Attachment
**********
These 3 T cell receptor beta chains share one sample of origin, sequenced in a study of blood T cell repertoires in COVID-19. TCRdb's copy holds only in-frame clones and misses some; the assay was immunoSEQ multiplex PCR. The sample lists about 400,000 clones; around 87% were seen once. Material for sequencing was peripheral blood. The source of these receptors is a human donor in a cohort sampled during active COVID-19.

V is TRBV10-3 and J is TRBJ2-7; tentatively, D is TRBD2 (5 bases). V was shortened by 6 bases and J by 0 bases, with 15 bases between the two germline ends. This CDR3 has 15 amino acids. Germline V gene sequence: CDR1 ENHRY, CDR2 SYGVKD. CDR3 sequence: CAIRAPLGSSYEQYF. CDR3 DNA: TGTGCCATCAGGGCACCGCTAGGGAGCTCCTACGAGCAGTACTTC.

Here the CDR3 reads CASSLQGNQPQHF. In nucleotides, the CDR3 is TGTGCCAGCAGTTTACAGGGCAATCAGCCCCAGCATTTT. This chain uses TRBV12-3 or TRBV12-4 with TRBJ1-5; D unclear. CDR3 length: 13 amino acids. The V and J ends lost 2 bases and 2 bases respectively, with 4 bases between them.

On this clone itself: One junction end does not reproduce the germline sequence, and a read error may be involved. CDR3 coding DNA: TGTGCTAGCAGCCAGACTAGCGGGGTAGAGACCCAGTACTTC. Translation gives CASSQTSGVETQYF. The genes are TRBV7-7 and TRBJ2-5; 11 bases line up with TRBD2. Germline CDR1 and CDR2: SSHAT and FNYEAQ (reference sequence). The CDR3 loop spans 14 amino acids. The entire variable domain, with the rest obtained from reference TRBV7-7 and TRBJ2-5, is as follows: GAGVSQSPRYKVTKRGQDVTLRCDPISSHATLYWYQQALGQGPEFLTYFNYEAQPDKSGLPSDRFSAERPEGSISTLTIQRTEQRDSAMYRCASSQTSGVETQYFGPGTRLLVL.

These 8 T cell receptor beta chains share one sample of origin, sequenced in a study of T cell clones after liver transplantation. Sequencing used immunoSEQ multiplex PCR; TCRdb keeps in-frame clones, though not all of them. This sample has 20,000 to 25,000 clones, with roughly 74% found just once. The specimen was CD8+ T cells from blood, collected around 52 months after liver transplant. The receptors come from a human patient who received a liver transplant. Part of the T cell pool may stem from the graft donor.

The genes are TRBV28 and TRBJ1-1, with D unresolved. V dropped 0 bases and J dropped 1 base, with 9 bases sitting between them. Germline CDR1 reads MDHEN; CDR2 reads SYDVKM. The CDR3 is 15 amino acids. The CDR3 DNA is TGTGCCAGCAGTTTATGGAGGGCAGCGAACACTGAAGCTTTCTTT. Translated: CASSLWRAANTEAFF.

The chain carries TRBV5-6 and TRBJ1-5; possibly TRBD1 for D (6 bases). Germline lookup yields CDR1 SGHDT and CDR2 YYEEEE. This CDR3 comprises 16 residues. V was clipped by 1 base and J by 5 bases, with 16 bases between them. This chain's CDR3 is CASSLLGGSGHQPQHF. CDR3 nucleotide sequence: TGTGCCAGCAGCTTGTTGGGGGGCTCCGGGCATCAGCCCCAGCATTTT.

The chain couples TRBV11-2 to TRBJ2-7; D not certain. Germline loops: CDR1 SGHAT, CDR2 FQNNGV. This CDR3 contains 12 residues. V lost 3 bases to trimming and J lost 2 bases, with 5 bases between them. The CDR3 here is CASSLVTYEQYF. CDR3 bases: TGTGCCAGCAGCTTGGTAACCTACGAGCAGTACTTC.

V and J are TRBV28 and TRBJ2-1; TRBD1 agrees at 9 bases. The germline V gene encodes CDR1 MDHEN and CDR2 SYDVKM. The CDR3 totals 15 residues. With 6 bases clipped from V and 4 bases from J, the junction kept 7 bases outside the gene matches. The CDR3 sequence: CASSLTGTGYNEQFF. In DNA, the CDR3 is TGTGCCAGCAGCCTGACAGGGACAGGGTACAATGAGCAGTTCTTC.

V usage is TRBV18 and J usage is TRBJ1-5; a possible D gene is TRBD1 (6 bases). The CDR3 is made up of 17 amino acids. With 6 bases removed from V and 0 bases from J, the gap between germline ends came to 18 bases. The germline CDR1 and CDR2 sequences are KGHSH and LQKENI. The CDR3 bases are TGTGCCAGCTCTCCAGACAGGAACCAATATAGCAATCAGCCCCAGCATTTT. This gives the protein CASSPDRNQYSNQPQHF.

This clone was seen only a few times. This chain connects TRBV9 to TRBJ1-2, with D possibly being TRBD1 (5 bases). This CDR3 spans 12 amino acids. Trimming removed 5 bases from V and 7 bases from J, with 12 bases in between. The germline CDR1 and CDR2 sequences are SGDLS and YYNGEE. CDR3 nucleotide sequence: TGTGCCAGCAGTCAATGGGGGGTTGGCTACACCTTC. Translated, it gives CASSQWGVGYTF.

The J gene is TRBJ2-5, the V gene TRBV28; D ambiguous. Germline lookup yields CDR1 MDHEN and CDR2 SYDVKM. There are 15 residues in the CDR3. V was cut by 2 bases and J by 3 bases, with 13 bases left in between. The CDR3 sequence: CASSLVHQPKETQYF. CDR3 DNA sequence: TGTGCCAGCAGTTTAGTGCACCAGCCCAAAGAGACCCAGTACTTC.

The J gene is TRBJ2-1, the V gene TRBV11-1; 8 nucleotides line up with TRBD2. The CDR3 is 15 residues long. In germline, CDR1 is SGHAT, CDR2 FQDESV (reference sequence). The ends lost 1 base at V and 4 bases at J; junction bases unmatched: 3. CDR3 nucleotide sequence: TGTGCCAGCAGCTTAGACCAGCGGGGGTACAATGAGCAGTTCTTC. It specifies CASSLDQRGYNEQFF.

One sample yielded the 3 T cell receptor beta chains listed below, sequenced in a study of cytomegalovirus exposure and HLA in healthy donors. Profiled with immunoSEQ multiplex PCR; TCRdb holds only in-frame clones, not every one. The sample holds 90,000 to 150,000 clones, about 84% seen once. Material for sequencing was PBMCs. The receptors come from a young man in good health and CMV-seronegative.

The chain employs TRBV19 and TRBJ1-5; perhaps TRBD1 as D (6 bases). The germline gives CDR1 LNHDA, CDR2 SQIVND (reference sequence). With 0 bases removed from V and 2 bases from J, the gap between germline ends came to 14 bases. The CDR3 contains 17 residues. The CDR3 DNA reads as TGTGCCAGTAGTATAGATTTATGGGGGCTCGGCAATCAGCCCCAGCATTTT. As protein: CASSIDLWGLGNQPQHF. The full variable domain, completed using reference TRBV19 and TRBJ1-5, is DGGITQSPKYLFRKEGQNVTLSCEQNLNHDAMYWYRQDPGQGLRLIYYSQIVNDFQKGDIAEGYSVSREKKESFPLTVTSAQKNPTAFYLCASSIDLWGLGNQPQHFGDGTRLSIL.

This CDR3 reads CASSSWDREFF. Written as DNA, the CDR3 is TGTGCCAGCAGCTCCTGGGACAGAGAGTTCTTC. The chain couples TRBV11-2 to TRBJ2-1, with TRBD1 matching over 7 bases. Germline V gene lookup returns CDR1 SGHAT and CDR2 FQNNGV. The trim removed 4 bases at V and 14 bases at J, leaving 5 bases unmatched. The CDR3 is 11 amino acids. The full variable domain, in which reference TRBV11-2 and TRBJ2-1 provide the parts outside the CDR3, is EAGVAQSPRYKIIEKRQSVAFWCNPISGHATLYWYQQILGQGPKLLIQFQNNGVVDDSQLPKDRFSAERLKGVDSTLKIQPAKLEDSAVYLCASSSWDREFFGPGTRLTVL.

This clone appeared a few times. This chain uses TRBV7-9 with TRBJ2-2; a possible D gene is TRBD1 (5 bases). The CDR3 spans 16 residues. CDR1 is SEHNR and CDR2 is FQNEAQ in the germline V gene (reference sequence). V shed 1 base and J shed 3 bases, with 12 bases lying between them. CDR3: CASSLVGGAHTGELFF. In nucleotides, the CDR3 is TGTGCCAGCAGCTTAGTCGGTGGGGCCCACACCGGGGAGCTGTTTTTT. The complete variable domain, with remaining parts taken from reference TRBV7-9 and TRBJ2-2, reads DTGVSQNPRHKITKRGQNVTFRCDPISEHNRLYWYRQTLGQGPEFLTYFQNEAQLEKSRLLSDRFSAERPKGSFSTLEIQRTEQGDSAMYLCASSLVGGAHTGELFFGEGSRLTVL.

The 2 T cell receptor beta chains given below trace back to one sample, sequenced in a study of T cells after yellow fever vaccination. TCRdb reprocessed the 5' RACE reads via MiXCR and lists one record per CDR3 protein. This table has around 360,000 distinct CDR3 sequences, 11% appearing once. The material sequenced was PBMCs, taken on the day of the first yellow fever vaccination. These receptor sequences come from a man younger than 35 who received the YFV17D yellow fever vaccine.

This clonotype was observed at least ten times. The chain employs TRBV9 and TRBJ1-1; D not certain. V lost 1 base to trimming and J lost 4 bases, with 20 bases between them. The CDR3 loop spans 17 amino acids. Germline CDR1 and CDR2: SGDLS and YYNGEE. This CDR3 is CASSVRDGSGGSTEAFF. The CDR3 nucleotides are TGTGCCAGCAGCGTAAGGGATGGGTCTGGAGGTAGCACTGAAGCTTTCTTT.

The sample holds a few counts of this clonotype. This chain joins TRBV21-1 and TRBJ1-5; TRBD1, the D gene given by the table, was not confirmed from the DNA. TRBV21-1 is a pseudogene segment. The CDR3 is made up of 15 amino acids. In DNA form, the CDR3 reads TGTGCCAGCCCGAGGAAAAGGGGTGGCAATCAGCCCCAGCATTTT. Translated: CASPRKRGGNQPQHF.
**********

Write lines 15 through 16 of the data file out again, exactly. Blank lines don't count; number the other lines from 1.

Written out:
The chain employs TRBV19 and TRBJ1-5; perhaps TRBD1 as D (6 bases). The germline gives CDR1 LNHDA, CDR2 SQIVND (reference sequence). With 0 bases removed from V and 2 bases from J, the gap between germline ends came to 14 bases. The CDR3 contains 17 residues. The CDR3 DNA reads as TGTGCCAGTAGTATAGATTTATGGGGGCTCGGCAATCAGCCCCAGCATTTT. As protein: CASSIDLWGLGNQPQHF. The full variable domain, completed using reference TRBV19 and TRBJ1-5, is DGGITQSPKYLFRKEGQNVTLSCEQNLNHDAMYWYRQDPGQGLRLIYYSQIVNDFQKGDIAEGYSVSREKKESFPLTVTSAQKNPTAFYLCASSIDLWGLGNQPQHFGDGTRLSIL.

This CDR3 reads CASSSWDREFF. Written as DNA, the CDR3 is TGTGCCAGCAGCTCCTGGGACAGAGAGTTCTTC. The chain couples TRBV11-2 to TRBJ2-1, with TRBD1 matching over 7 bases. Germline V gene lookup returns CDR1 SGHAT and CDR2 FQNNGV. The trim removed 4 bases at V and 14 bases at J, leaving 5 bases unmatched. The CDR3 is 11 amino acids. The full variable domain, in which reference TRBV11-2 and TRBJ2-1 provide the parts outside the CDR3, is EAGVAQSPRYKIIEKRQSVAFWCNPISGHATLYWYQQILGQGPKLLIQFQNNGVVDDSQLPKDRFSAERLKGVDSTLKIQPAKLEDSAVYLCASSSWDREFFGPGTRLTVL.